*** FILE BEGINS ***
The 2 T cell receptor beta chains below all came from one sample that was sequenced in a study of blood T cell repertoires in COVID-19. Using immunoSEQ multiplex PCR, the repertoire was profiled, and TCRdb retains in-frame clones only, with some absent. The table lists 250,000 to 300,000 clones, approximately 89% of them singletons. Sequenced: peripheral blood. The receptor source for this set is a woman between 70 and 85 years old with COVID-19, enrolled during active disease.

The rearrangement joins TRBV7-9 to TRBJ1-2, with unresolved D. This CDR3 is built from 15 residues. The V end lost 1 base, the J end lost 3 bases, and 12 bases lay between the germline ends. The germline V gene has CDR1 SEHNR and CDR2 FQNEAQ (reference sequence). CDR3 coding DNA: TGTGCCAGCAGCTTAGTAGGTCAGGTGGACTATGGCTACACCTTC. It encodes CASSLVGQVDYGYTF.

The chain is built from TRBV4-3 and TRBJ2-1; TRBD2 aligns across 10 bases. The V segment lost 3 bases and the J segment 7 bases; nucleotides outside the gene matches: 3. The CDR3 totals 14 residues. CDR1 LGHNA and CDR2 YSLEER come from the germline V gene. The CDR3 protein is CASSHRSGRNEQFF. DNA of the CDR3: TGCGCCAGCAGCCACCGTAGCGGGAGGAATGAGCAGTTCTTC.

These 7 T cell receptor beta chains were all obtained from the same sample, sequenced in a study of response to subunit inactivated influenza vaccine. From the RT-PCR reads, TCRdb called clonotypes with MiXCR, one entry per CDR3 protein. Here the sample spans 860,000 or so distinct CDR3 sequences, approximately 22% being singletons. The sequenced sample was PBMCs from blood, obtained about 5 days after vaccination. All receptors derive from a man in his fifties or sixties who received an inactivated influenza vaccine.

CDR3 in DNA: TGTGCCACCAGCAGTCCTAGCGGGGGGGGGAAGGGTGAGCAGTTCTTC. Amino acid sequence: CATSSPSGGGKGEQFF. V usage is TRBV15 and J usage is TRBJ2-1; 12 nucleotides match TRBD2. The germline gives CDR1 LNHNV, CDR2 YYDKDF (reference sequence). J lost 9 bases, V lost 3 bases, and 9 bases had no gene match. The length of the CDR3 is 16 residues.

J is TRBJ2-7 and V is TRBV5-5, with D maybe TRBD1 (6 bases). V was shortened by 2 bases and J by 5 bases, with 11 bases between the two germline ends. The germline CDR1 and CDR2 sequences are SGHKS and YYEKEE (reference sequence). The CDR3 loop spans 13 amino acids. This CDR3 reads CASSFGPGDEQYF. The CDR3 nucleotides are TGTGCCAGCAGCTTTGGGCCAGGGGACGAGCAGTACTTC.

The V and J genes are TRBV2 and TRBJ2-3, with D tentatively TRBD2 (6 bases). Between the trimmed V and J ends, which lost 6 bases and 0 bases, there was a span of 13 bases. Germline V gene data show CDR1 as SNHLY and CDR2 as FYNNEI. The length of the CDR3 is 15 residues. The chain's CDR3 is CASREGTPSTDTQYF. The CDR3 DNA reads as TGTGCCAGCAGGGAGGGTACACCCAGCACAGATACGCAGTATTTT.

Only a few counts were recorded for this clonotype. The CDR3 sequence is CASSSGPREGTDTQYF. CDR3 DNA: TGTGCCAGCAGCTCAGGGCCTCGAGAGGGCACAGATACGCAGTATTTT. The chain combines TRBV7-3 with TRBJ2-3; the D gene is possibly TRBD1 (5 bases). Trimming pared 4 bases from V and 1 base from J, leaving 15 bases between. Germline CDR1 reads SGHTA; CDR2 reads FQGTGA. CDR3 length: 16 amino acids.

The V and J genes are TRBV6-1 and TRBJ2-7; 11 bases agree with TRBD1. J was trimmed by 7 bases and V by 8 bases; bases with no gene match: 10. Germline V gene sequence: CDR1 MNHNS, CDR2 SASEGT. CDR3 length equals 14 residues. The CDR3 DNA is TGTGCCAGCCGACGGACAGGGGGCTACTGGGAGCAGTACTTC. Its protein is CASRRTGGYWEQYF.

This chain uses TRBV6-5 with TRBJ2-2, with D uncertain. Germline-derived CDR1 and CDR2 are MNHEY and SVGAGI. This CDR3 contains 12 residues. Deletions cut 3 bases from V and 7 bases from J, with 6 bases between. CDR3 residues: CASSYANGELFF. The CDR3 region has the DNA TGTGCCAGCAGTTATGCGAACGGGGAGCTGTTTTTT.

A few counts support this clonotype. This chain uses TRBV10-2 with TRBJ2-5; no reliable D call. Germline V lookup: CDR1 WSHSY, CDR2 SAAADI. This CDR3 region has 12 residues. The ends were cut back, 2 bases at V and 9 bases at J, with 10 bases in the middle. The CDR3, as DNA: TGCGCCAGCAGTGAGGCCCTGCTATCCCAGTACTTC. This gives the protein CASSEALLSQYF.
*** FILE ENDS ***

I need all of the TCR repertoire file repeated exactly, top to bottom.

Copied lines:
The 2 T cell receptor beta chains below all came from one sample that was sequenced in a study of blood T cell repertoires in COVID-19. Using immunoSEQ multiplex PCR, the repertoire was profiled, and TCRdb retains in-frame clones only, with some absent. The table lists 250,000 to 300,000 clones, approximately 89% of them singletons. Sequenced: peripheral blood. The receptor source for this set is a woman between 70 and 85 years old with COVID-19, enrolled during active disease.

The rearrangement joins TRBV7-9 to TRBJ1-2, with unresolved D. This CDR3 is built from 15 residues. The V end lost 1 base, the J end lost 3 bases, and 12 bases lay between the germline ends. The germline V gene has CDR1 SEHNR and CDR2 FQNEAQ (reference sequence). CDR3 coding DNA: TGTGCCAGCAGCTTAGTAGGTCAGGTGGACTATGGCTACACCTTC. It encodes CASSLVGQVDYGYTF.

The chain is built from TRBV4-3 and TRBJ2-1; TRBD2 aligns across 10 bases. The V segment lost 3 bases and the J segment 7 bases; nucleotides outside the gene matches: 3. The CDR3 totals 14 residues. CDR1 LGHNA and CDR2 YSLEER come from the germline V gene. The CDR3 protein is CASSHRSGRNEQFF. DNA of the CDR3: TGCGCCAGCAGCCACCGTAGCGGGAGGAATGAGCAGTTCTTC.

These 7 T cell receptor beta chains were all obtained from the same sample, sequenced in a study of response to subunit inactivated influenza vaccine. From the RT-PCR reads, TCRdb called clonotypes with MiXCR, one entry per CDR3 protein. Here the sample spans 860,000 or so distinct CDR3 sequences, approximately 22% being singletons. The sequenced sample was PBMCs from blood, obtained about 5 days after vaccination. All receptors derive from a man in his fifties or sixties who received an inactivated influenza vaccine.

CDR3 in DNA: TGTGCCACCAGCAGTCCTAGCGGGGGGGGGAAGGGTGAGCAGTTCTTC. Amino acid sequence: CATSSPSGGGKGEQFF. V usage is TRBV15 and J usage is TRBJ2-1; 12 nucleotides match TRBD2. The germline gives CDR1 LNHNV, CDR2 YYDKDF (reference sequence). J lost 9 bases, V lost 3 bases, and 9 bases had no gene match. The length of the CDR3 is 16 residues.

J is TRBJ2-7 and V is TRBV5-5, with D maybe TRBD1 (6 bases). V was shortened by 2 bases and J by 5 bases, with 11 bases between the two germline ends. The germline CDR1 and CDR2 sequences are SGHKS and YYEKEE (reference sequence). The CDR3 loop spans 13 amino acids. This CDR3 reads CASSFGPGDEQYF. The CDR3 nucleotides are TGTGCCAGCAGCTTTGGGCCAGGGGACGAGCAGTACTTC.

The V and J genes are TRBV2 and TRBJ2-3, with D tentatively TRBD2 (6 bases). Between the trimmed V and J ends, which lost 6 bases and 0 bases, there was a span of 13 bases. Germline V gene data show CDR1 as SNHLY and CDR2 as FYNNEI. The length of the CDR3 is 15 residues. The chain's CDR3 is CASREGTPSTDTQYF. The CDR3 DNA reads as TGTGCCAGCAGGGAGGGTACACCCAGCACAGATACGCAGTATTTT.

Only a few counts were recorded for this clonotype. The CDR3 sequence is CASSSGPREGTDTQYF. CDR3 DNA: TGTGCCAGCAGCTCAGGGCCTCGAGAGGGCACAGATACGCAGTATTTT. The chain combines TRBV7-3 with TRBJ2-3; the D gene is possibly TRBD1 (5 bases). Trimming pared 4 bases from V and 1 base from J, leaving 15 bases between. Germline CDR1 reads SGHTA; CDR2 reads FQGTGA. CDR3 length: 16 amino acids.

The V and J genes are TRBV6-1 and TRBJ2-7; 11 bases agree with TRBD1. J was trimmed by 7 bases and V by 8 bases; bases with no gene match: 10. Germline V gene sequence: CDR1 MNHNS, CDR2 SASEGT. CDR3 length equals 14 residues. The CDR3 DNA is TGTGCCAGCCGACGGACAGGGGGCTACTGGGAGCAGTACTTC. Its protein is CASRRTGGYWEQYF.

This chain uses TRBV6-5 with TRBJ2-2, with D uncertain. Germline-derived CDR1 and CDR2 are MNHEY and SVGAGI. This CDR3 contains 12 residues. Deletions cut 3 bases from V and 7 bases from J, with 6 bases between. CDR3 residues: CASSYANGELFF. The CDR3 region has the DNA TGTGCCAGCAGTTATGCGAACGGGGAGCTGTTTTTT.

A few counts support this clonotype. This chain uses TRBV10-2 with TRBJ2-5; no reliable D call. Germline V lookup: CDR1 WSHSY, CDR2 SAAADI. This CDR3 region has 12 residues. The ends were cut back, 2 bases at V and 9 bases at J, with 10 bases in the middle. The CDR3, as DNA: TGCGCCAGCAGTGAGGCCCTGCTATCCCAGTACTTC. This gives the protein CASSEALLSQYF.